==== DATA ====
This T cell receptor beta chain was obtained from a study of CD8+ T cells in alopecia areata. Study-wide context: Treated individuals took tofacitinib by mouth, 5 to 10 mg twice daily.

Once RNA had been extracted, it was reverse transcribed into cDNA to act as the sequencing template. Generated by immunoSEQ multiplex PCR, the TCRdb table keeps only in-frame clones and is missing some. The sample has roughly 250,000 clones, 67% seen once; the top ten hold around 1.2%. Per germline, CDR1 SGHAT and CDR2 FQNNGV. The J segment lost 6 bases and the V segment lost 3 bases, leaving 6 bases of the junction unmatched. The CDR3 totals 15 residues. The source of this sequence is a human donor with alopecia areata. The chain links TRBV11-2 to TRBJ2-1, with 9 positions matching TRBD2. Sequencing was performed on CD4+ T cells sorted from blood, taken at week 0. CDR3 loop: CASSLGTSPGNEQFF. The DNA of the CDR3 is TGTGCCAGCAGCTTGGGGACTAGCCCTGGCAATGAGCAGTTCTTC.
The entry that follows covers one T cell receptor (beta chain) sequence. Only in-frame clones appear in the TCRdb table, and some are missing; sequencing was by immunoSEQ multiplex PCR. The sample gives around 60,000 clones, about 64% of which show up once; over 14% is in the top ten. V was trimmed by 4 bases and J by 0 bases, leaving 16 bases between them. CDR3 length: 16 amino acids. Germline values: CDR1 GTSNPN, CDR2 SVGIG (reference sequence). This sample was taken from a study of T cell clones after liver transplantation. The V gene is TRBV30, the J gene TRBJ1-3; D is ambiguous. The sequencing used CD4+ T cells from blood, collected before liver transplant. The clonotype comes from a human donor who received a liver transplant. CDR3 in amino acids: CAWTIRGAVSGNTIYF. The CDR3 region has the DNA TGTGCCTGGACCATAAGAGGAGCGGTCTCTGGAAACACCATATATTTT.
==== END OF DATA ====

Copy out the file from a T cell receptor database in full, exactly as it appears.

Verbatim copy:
This T cell receptor beta chain was obtained from a study of CD8+ T cells in alopecia areata. Study-wide context: Treated individuals took tofacitinib by mouth, 5 to 10 mg twice daily.

Once RNA had been extracted, it was reverse transcribed into cDNA to act as the sequencing template. Generated by immunoSEQ multiplex PCR, the TCRdb table keeps only in-frame clones and is missing some. The sample has roughly 250,000 clones, 67% seen once; the top ten hold around 1.2%. Per germline, CDR1 SGHAT and CDR2 FQNNGV. The J segment lost 6 bases and the V segment lost 3 bases, leaving 6 bases of the junction unmatched. The CDR3 totals 15 residues. The source of this sequence is a human donor with alopecia areata. The chain links TRBV11-2 to TRBJ2-1, with 9 positions matching TRBD2. Sequencing was performed on CD4+ T cells sorted from blood, taken at week 0. CDR3 loop: CASSLGTSPGNEQFF. The DNA of the CDR3 is TGTGCCAGCAGCTTGGGGACTAGCCCTGGCAATGAGCAGTTCTTC.
The entry that follows covers one T cell receptor (beta chain) sequence. Only in-frame clones appear in the TCRdb table, and some are missing; sequencing was by immunoSEQ multiplex PCR. The sample gives around 60,000 clones, about 64% of which show up once; over 14% is in the top ten. V was trimmed by 4 bases and J by 0 bases, leaving 16 bases between them. CDR3 length: 16 amino acids. Germline values: CDR1 GTSNPN, CDR2 SVGIG (reference sequence). This sample was taken from a study of T cell clones after liver transplantation. The V gene is TRBV30, the J gene TRBJ1-3; D is ambiguous. The sequencing used CD4+ T cells from blood, collected before liver transplant. The clonotype comes from a human donor who received a liver transplant. CDR3 in amino acids: CAWTIRGAVSGNTIYF. The CDR3 region has the DNA TGTGCCTGGACCATAAGAGGAGCGGTCTCTGGAAACACCATATATTTT.